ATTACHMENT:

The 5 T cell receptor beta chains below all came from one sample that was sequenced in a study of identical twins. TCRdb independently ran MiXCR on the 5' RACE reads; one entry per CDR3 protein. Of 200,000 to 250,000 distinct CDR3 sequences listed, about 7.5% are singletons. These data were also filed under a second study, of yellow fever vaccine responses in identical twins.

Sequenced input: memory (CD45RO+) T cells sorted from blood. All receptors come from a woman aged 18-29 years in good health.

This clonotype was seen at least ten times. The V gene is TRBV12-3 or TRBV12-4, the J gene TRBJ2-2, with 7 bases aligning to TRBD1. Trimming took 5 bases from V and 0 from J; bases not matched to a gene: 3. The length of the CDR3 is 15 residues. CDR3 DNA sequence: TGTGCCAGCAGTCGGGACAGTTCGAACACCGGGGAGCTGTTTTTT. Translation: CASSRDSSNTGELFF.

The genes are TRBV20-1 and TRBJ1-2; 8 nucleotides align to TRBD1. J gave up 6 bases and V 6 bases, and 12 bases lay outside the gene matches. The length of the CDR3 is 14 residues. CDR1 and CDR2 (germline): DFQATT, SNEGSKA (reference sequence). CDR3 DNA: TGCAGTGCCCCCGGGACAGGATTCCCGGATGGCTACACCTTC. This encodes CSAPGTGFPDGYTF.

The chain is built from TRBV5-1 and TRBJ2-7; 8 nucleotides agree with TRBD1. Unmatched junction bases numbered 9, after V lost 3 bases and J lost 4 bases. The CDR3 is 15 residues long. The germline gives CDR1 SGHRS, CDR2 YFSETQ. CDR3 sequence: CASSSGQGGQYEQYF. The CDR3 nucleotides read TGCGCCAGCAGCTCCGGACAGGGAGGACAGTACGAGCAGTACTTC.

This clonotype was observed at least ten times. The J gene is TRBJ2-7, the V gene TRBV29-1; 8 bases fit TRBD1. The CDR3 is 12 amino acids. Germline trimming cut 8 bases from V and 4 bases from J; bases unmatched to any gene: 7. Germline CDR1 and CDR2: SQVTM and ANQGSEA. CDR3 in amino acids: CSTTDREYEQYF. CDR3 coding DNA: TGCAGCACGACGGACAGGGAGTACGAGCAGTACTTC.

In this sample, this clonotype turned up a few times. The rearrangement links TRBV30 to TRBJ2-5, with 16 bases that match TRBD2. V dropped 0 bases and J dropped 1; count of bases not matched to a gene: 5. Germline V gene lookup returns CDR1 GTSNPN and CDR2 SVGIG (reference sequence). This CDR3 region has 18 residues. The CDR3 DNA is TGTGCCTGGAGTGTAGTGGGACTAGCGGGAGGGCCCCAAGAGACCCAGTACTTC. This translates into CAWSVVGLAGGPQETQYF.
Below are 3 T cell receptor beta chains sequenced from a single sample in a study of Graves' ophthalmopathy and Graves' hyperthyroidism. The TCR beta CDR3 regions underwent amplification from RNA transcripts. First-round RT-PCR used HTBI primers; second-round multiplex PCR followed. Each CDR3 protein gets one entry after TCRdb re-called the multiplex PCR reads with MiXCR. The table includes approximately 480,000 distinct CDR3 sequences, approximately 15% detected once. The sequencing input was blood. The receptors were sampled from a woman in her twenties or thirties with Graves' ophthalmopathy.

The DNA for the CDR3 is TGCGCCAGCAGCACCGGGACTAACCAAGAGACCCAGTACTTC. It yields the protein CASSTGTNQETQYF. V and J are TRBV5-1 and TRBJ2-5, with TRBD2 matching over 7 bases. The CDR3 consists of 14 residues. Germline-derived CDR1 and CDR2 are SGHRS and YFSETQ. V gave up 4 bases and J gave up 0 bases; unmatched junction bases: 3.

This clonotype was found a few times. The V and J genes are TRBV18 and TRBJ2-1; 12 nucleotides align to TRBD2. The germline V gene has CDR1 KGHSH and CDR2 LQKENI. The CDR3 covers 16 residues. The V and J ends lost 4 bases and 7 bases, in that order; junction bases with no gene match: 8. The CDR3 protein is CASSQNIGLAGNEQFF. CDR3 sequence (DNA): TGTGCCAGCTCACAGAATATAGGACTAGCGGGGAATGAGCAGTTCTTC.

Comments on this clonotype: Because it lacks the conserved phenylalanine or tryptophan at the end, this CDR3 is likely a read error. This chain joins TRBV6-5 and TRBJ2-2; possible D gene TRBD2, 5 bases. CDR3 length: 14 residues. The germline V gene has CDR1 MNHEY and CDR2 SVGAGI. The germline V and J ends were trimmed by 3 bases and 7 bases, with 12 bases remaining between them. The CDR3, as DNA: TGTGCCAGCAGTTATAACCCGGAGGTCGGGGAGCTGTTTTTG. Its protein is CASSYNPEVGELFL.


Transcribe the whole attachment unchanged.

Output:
The 5 T cell receptor beta chains below all came from one sample that was sequenced in a study of identical twins. TCRdb independently ran MiXCR on the 5' RACE reads; one entry per CDR3 protein. Of 200,000 to 250,000 distinct CDR3 sequences listed, about 7.5% are singletons. These data were also filed under a second study, of yellow fever vaccine responses in identical twins.

Sequenced input: memory (CD45RO+) T cells sorted from blood. All receptors come from a woman aged 18-29 years in good health.

This clonotype was seen at least ten times. The V gene is TRBV12-3 or TRBV12-4, the J gene TRBJ2-2, with 7 bases aligning to TRBD1. Trimming took 5 bases from V and 0 from J; bases not matched to a gene: 3. The length of the CDR3 is 15 residues. CDR3 DNA sequence: TGTGCCAGCAGTCGGGACAGTTCGAACACCGGGGAGCTGTTTTTT. Translation: CASSRDSSNTGELFF.

The genes are TRBV20-1 and TRBJ1-2; 8 nucleotides align to TRBD1. J gave up 6 bases and V 6 bases, and 12 bases lay outside the gene matches. The length of the CDR3 is 14 residues. CDR1 and CDR2 (germline): DFQATT, SNEGSKA (reference sequence). CDR3 DNA: TGCAGTGCCCCCGGGACAGGATTCCCGGATGGCTACACCTTC. This encodes CSAPGTGFPDGYTF.

The chain is built from TRBV5-1 and TRBJ2-7; 8 nucleotides agree with TRBD1. Unmatched junction bases numbered 9, after V lost 3 bases and J lost 4 bases. The CDR3 is 15 residues long. The germline gives CDR1 SGHRS, CDR2 YFSETQ. CDR3 sequence: CASSSGQGGQYEQYF. The CDR3 nucleotides read TGCGCCAGCAGCTCCGGACAGGGAGGACAGTACGAGCAGTACTTC.

This clonotype was observed at least ten times. The J gene is TRBJ2-7, the V gene TRBV29-1; 8 bases fit TRBD1. The CDR3 is 12 amino acids. Germline trimming cut 8 bases from V and 4 bases from J; bases unmatched to any gene: 7. Germline CDR1 and CDR2: SQVTM and ANQGSEA. CDR3 in amino acids: CSTTDREYEQYF. CDR3 coding DNA: TGCAGCACGACGGACAGGGAGTACGAGCAGTACTTC.

In this sample, this clonotype turned up a few times. The rearrangement links TRBV30 to TRBJ2-5, with 16 bases that match TRBD2. V dropped 0 bases and J dropped 1; count of bases not matched to a gene: 5. Germline V gene lookup returns CDR1 GTSNPN and CDR2 SVGIG (reference sequence). This CDR3 region has 18 residues. The CDR3 DNA is TGTGCCTGGAGTGTAGTGGGACTAGCGGGAGGGCCCCAAGAGACCCAGTACTTC. This translates into CAWSVVGLAGGPQETQYF.
Below are 3 T cell receptor beta chains sequenced from a single sample in a study of Graves' ophthalmopathy and Graves' hyperthyroidism. The TCR beta CDR3 regions underwent amplification from RNA transcripts. First-round RT-PCR used HTBI primers; second-round multiplex PCR followed. Each CDR3 protein gets one entry after TCRdb re-called the multiplex PCR reads with MiXCR. The table includes approximately 480,000 distinct CDR3 sequences, approximately 15% detected once. The sequencing input was blood. The receptors were sampled from a woman in her twenties or thirties with Graves' ophthalmopathy.

The DNA for the CDR3 is TGCGCCAGCAGCACCGGGACTAACCAAGAGACCCAGTACTTC. It yields the protein CASSTGTNQETQYF. V and J are TRBV5-1 and TRBJ2-5, with TRBD2 matching over 7 bases. The CDR3 consists of 14 residues. Germline-derived CDR1 and CDR2 are SGHRS and YFSETQ. V gave up 4 bases and J gave up 0 bases; unmatched junction bases: 3.

This clonotype was found a few times. The V and J genes are TRBV18 and TRBJ2-1; 12 nucleotides align to TRBD2. The germline V gene has CDR1 KGHSH and CDR2 LQKENI. The CDR3 covers 16 residues. The V and J ends lost 4 bases and 7 bases, in that order; junction bases with no gene match: 8. The CDR3 protein is CASSQNIGLAGNEQFF. CDR3 sequence (DNA): TGTGCCAGCTCACAGAATATAGGACTAGCGGGGAATGAGCAGTTCTTC.

Comments on this clonotype: Because it lacks the conserved phenylalanine or tryptophan at the end, this CDR3 is likely a read error. This chain joins TRBV6-5 and TRBJ2-2; possible D gene TRBD2, 5 bases. CDR3 length: 14 residues. The germline V gene has CDR1 MNHEY and CDR2 SVGAGI. The germline V and J ends were trimmed by 3 bases and 7 bases, with 12 bases remaining between them. The CDR3, as DNA: TGTGCCAGCAGTTATAACCCGGAGGTCGGGGAGCTGTTTTTG. Its protein is CASSYNPEVGELFL.